Hotel groups taking the low road in the anti-Airbnb fight

by Phil Ammann

Florida has been on the frontlines in the war between vacation rental platforms and traditional hotels.  So far, major vacation rental platforms have scored most of the wins while hotel chains have seen their grip erode.

Airbnb’s agreements with Florida counties alone netted the state $89.5 million in tax remissions to local governments.  Still, the attacks continue.  Anti-vacation rental groups such as American Hotel & Lodging Association have been boosting the nebulous claims of the nonprofit “Stop Child Predators” and it’s Florida-focused offshoot “Our Neighborhoods”.

In a recent article that appeared in Florida Politics, both groups are headed up by Stacie Rumenap, who has spent the last year writing op-eds in Florida newspapers that attempt to pin child sexual abuse on vacation rental companies.

One might assume Stop Child Predators (and it’s Florida-focused offshoot Our Neighborhoods) are being earnest in making those claims. One would be wrong, according to Florida Politics writer, Phil Ammann.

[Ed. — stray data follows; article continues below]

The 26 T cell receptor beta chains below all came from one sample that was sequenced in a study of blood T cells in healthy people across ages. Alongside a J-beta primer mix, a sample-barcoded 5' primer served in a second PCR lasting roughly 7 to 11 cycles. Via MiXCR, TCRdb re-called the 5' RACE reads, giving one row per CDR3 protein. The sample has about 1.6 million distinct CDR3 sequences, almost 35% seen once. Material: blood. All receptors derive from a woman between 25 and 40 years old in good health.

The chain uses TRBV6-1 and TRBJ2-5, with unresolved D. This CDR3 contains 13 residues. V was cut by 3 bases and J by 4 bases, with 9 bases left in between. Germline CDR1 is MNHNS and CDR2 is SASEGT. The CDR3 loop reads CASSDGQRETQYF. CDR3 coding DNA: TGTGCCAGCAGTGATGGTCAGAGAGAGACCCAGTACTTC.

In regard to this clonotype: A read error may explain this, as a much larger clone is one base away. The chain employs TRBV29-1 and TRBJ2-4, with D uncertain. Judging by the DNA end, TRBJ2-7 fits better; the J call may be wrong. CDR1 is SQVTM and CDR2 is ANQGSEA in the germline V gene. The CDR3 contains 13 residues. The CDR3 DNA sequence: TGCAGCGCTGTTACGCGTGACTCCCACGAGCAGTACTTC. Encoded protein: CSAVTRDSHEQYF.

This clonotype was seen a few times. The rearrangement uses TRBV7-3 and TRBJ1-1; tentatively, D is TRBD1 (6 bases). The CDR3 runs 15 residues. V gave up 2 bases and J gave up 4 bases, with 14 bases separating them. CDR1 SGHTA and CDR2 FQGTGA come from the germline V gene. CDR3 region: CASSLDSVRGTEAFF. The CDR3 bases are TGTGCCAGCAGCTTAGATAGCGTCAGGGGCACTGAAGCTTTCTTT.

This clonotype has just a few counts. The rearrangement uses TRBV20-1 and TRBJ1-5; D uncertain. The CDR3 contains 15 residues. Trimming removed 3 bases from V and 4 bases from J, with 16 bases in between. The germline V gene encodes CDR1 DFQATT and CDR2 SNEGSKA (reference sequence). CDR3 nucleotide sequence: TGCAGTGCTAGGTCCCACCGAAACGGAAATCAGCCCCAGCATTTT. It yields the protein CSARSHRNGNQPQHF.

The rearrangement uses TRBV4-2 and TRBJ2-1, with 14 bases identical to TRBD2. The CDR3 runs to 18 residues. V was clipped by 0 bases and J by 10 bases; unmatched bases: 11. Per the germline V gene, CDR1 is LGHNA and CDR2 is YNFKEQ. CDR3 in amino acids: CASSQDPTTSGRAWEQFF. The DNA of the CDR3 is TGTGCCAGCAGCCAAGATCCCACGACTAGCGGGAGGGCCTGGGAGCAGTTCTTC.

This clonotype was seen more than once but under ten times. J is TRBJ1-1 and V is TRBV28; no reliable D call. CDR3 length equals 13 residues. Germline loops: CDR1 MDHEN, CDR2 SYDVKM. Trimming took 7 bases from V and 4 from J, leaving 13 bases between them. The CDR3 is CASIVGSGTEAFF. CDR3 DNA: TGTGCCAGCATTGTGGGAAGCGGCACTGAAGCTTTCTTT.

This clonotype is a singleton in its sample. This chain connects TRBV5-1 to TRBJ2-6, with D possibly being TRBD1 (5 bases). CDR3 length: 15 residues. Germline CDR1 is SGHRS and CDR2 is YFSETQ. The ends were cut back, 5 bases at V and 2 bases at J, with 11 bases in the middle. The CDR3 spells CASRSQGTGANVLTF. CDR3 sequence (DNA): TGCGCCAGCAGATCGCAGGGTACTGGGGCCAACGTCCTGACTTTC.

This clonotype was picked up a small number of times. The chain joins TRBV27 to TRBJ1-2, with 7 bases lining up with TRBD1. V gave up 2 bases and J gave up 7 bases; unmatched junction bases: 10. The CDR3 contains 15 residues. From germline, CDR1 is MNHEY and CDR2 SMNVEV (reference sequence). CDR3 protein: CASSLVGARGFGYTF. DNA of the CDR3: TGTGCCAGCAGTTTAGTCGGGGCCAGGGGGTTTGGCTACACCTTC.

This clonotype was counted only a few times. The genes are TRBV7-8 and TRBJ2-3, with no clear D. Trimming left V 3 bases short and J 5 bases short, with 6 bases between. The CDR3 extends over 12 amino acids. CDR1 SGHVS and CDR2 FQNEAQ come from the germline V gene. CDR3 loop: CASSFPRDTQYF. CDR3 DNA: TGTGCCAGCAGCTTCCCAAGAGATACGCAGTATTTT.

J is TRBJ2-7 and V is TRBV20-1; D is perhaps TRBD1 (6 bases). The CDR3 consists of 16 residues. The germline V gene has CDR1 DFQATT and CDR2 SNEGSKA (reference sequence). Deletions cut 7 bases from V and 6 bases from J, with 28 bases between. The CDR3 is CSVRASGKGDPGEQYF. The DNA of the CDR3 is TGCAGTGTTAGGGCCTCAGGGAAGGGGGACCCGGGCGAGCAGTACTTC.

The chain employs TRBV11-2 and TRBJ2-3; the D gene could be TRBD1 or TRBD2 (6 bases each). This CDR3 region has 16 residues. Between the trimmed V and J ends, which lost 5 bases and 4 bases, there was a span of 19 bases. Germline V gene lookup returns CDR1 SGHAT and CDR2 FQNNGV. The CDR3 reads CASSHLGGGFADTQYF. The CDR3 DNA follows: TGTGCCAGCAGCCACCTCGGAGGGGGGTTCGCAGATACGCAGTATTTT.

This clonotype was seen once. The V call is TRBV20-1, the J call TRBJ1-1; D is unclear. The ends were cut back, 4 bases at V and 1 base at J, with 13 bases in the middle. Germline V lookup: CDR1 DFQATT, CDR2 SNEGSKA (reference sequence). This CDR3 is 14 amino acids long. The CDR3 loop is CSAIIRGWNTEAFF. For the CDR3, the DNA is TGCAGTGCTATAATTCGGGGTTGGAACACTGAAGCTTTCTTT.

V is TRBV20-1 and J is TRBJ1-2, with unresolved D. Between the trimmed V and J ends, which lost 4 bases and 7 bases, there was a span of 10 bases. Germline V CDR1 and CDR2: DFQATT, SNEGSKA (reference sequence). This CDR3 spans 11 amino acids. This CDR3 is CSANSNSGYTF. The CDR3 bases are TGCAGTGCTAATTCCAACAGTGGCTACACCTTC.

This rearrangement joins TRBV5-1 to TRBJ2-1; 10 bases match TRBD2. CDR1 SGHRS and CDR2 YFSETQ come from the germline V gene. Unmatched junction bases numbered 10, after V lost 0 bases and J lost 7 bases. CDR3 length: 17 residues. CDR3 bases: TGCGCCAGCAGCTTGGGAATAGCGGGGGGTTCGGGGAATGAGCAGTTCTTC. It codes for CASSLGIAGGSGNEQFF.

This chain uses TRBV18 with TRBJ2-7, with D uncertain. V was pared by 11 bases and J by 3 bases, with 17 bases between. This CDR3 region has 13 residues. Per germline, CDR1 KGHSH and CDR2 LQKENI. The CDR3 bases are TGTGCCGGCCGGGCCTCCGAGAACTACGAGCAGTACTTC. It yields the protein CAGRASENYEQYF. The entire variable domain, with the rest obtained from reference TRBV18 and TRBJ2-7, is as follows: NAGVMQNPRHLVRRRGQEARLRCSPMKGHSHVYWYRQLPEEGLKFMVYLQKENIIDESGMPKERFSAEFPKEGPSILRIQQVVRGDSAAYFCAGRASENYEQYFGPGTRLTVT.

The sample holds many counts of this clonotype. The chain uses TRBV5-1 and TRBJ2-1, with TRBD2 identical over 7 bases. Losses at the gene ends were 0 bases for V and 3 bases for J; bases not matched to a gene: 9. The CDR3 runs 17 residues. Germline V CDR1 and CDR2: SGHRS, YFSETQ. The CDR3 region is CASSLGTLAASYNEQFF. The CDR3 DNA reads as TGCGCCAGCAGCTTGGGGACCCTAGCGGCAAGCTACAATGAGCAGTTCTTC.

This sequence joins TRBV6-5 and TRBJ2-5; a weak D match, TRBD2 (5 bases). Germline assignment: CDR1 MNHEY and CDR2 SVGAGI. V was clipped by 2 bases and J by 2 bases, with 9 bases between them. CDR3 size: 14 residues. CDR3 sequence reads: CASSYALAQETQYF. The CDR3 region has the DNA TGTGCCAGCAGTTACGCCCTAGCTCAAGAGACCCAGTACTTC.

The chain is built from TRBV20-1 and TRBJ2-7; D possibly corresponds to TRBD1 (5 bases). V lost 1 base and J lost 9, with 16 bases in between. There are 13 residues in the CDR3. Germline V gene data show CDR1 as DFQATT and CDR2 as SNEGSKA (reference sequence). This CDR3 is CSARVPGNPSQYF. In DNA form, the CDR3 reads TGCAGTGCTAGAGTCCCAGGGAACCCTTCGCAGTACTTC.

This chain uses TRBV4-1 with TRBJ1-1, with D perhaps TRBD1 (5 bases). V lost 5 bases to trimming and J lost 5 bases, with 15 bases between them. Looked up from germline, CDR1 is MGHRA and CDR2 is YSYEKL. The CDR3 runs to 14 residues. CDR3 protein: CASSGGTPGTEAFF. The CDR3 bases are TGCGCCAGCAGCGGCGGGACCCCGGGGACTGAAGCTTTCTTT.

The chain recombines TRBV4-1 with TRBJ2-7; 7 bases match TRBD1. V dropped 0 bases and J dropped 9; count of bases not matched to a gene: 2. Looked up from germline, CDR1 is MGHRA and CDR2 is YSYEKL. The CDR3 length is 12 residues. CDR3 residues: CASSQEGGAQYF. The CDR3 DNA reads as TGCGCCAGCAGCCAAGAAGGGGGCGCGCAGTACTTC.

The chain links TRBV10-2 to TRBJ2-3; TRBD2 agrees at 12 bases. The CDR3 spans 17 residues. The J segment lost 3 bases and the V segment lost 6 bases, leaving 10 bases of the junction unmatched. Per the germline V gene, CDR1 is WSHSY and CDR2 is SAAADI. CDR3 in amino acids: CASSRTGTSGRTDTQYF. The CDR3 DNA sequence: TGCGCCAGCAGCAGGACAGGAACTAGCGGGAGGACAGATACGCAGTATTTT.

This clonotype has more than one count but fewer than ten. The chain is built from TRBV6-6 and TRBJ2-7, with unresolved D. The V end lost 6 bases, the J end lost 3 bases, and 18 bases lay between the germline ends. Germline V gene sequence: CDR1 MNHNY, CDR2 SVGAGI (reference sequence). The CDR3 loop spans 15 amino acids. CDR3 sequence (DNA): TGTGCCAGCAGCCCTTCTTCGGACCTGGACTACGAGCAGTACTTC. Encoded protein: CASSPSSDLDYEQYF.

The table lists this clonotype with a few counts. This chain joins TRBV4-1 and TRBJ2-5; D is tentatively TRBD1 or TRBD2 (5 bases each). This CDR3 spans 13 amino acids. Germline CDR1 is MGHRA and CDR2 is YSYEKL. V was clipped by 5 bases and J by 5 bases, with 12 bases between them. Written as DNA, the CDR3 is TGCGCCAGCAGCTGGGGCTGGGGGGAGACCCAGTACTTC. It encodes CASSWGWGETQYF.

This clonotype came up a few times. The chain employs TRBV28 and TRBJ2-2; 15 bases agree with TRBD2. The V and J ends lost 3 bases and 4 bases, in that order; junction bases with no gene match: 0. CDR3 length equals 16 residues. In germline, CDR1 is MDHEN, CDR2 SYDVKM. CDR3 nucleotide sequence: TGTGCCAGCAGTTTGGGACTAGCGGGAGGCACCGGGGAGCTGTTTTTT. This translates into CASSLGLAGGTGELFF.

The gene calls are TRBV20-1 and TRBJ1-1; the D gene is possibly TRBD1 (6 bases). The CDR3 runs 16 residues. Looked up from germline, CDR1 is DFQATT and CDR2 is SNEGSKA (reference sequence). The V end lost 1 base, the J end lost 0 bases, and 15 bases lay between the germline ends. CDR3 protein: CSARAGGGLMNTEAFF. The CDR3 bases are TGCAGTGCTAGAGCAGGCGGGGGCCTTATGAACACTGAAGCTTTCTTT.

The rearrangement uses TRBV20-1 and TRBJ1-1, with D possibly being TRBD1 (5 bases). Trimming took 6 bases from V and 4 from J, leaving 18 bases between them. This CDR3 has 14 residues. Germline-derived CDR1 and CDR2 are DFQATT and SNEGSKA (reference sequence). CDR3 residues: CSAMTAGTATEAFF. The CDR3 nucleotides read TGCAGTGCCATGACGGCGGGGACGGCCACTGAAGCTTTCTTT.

One Rumenap piece, published in the Pensacola News Journal last year, said a statewide regulatory framework on vacation rentals “would endanger tens of thousands of children across the great state of Florida and in your district.”

“There is no safeguard in place to stop a child predator from renting an Airbnb property next door,” she said.  Similar op-eds have sprung up in the News-PressFlorida Times-Union and the Miami Herald. Stop Child Predators has gone so far as to issue grades to lawmakers for their votes on vacation rental bills.

In any event, It wouldn’t be the first time the American Hotel & Lodging Association exploited the suffering of children to boost its own bottom line — the trade association admitted in an internal document that it had propped up another group, AirbnbWATCH, Historic City News learned.

The fact is, it’s no more common for a predator to use a vacation rental as a home base for child abuse than it is for them to use a hotel or even their own homes.  AHLA and its patsy organizations have only managed to prove one point: if your argument can’t win on its own merits and you lack shame, then it’s time to play dirty.

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